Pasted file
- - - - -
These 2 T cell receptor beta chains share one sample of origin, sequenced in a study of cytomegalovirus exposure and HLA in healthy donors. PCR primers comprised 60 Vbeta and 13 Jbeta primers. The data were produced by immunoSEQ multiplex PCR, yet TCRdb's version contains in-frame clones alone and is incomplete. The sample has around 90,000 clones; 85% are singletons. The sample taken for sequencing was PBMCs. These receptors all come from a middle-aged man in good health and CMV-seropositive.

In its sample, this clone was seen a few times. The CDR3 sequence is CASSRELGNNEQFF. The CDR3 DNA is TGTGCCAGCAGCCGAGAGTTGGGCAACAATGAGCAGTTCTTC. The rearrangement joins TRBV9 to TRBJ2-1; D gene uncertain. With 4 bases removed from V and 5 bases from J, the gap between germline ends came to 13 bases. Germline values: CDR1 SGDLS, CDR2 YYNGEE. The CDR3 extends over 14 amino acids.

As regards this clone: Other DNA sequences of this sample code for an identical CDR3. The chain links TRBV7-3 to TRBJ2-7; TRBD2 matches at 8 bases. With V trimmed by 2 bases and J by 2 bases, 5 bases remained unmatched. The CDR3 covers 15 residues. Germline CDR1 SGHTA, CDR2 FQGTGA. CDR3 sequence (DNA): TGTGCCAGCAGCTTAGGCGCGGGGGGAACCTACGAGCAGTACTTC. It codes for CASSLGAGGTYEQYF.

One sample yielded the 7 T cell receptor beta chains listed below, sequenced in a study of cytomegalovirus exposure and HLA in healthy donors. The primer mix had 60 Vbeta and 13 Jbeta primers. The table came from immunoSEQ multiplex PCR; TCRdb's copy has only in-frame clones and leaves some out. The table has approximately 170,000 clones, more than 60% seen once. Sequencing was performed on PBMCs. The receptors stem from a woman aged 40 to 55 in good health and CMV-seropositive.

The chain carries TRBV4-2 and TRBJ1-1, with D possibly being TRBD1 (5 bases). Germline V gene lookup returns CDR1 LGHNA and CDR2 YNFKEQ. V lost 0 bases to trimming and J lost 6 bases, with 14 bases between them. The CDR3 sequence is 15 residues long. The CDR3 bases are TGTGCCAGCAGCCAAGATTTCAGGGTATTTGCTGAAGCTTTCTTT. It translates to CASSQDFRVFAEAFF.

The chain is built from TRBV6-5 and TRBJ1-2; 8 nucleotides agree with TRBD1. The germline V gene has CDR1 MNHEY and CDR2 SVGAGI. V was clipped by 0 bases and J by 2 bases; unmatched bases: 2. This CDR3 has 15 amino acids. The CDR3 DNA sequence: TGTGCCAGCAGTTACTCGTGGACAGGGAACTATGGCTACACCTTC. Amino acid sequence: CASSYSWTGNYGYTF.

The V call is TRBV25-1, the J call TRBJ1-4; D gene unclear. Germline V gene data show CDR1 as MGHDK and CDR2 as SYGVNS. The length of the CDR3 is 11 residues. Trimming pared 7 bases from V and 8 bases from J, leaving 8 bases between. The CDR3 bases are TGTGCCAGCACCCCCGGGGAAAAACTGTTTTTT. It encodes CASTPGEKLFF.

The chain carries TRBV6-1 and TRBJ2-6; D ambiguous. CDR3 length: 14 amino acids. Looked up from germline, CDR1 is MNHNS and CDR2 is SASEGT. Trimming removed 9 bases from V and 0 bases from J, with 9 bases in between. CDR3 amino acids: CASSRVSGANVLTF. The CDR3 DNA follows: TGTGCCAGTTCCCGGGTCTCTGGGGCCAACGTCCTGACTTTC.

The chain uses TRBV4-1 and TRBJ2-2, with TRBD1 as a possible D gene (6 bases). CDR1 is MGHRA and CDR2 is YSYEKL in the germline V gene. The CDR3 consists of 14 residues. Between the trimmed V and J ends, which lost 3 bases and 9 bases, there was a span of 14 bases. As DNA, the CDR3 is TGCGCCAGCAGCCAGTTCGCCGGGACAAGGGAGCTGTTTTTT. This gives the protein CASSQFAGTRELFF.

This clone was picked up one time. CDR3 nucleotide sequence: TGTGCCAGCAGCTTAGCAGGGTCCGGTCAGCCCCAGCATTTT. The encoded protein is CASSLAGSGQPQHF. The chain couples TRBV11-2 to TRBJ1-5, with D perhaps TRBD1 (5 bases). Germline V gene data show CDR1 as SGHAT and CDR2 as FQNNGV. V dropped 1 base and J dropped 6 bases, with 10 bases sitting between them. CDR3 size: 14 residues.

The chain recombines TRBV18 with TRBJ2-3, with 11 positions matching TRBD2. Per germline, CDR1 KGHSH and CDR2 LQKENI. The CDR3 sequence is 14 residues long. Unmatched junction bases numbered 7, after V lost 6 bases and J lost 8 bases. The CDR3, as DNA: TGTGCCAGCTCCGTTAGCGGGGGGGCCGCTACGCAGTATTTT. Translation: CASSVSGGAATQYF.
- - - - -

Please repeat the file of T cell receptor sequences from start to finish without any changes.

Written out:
These 2 T cell receptor beta chains share one sample of origin, sequenced in a study of cytomegalovirus exposure and HLA in healthy donors. PCR primers comprised 60 Vbeta and 13 Jbeta primers. The data were produced by immunoSEQ multiplex PCR, yet TCRdb's version contains in-frame clones alone and is incomplete. The sample has around 90,000 clones; 85% are singletons. The sample taken for sequencing was PBMCs. These receptors all come from a middle-aged man in good health and CMV-seropositive.

In its sample, this clone was seen a few times. The CDR3 sequence is CASSRELGNNEQFF. The CDR3 DNA is TGTGCCAGCAGCCGAGAGTTGGGCAACAATGAGCAGTTCTTC. The rearrangement joins TRBV9 to TRBJ2-1; D gene uncertain. With 4 bases removed from V and 5 bases from J, the gap between germline ends came to 13 bases. Germline values: CDR1 SGDLS, CDR2 YYNGEE. The CDR3 extends over 14 amino acids.

As regards this clone: Other DNA sequences of this sample code for an identical CDR3. The chain links TRBV7-3 to TRBJ2-7; TRBD2 matches at 8 bases. With V trimmed by 2 bases and J by 2 bases, 5 bases remained unmatched. The CDR3 covers 15 residues. Germline CDR1 SGHTA, CDR2 FQGTGA. CDR3 sequence (DNA): TGTGCCAGCAGCTTAGGCGCGGGGGGAACCTACGAGCAGTACTTC. It codes for CASSLGAGGTYEQYF.

One sample yielded the 7 T cell receptor beta chains listed below, sequenced in a study of cytomegalovirus exposure and HLA in healthy donors. The primer mix had 60 Vbeta and 13 Jbeta primers. The table came from immunoSEQ multiplex PCR; TCRdb's copy has only in-frame clones and leaves some out. The table has approximately 170,000 clones, more than 60% seen once. Sequencing was performed on PBMCs. The receptors stem from a woman aged 40 to 55 in good health and CMV-seropositive.

The chain carries TRBV4-2 and TRBJ1-1, with D possibly being TRBD1 (5 bases). Germline V gene lookup returns CDR1 LGHNA and CDR2 YNFKEQ. V lost 0 bases to trimming and J lost 6 bases, with 14 bases between them. The CDR3 sequence is 15 residues long. The CDR3 bases are TGTGCCAGCAGCCAAGATTTCAGGGTATTTGCTGAAGCTTTCTTT. It translates to CASSQDFRVFAEAFF.

The chain is built from TRBV6-5 and TRBJ1-2; 8 nucleotides agree with TRBD1. The germline V gene has CDR1 MNHEY and CDR2 SVGAGI. V was clipped by 0 bases and J by 2 bases; unmatched bases: 2. This CDR3 has 15 amino acids. The CDR3 DNA sequence: TGTGCCAGCAGTTACTCGTGGACAGGGAACTATGGCTACACCTTC. Amino acid sequence: CASSYSWTGNYGYTF.

The V call is TRBV25-1, the J call TRBJ1-4; D gene unclear. Germline V gene data show CDR1 as MGHDK and CDR2 as SYGVNS. The length of the CDR3 is 11 residues. Trimming pared 7 bases from V and 8 bases from J, leaving 8 bases between. The CDR3 bases are TGTGCCAGCACCCCCGGGGAAAAACTGTTTTTT. It encodes CASTPGEKLFF.

The chain carries TRBV6-1 and TRBJ2-6; D ambiguous. CDR3 length: 14 amino acids. Looked up from germline, CDR1 is MNHNS and CDR2 is SASEGT. Trimming removed 9 bases from V and 0 bases from J, with 9 bases in between. CDR3 amino acids: CASSRVSGANVLTF. The CDR3 DNA follows: TGTGCCAGTTCCCGGGTCTCTGGGGCCAACGTCCTGACTTTC.

The chain uses TRBV4-1 and TRBJ2-2, with TRBD1 as a possible D gene (6 bases). CDR1 is MGHRA and CDR2 is YSYEKL in the germline V gene. The CDR3 consists of 14 residues. Between the trimmed V and J ends, which lost 3 bases and 9 bases, there was a span of 14 bases. As DNA, the CDR3 is TGCGCCAGCAGCCAGTTCGCCGGGACAAGGGAGCTGTTTTTT. This gives the protein CASSQFAGTRELFF.

This clone was picked up one time. CDR3 nucleotide sequence: TGTGCCAGCAGCTTAGCAGGGTCCGGTCAGCCCCAGCATTTT. The encoded protein is CASSLAGSGQPQHF. The chain couples TRBV11-2 to TRBJ1-5, with D perhaps TRBD1 (5 bases). Germline V gene data show CDR1 as SGHAT and CDR2 as FQNNGV. V dropped 1 base and J dropped 6 bases, with 10 bases sitting between them. CDR3 size: 14 residues.

The chain recombines TRBV18 with TRBJ2-3, with 11 positions matching TRBD2. Per germline, CDR1 KGHSH and CDR2 LQKENI. The CDR3 sequence is 14 residues long. Unmatched junction bases numbered 7, after V lost 6 bases and J lost 8 bases. The CDR3, as DNA: TGTGCCAGCTCCGTTAGCGGGGGGGCCGCTACGCAGTATTTT. Translation: CASSVSGGAATQYF.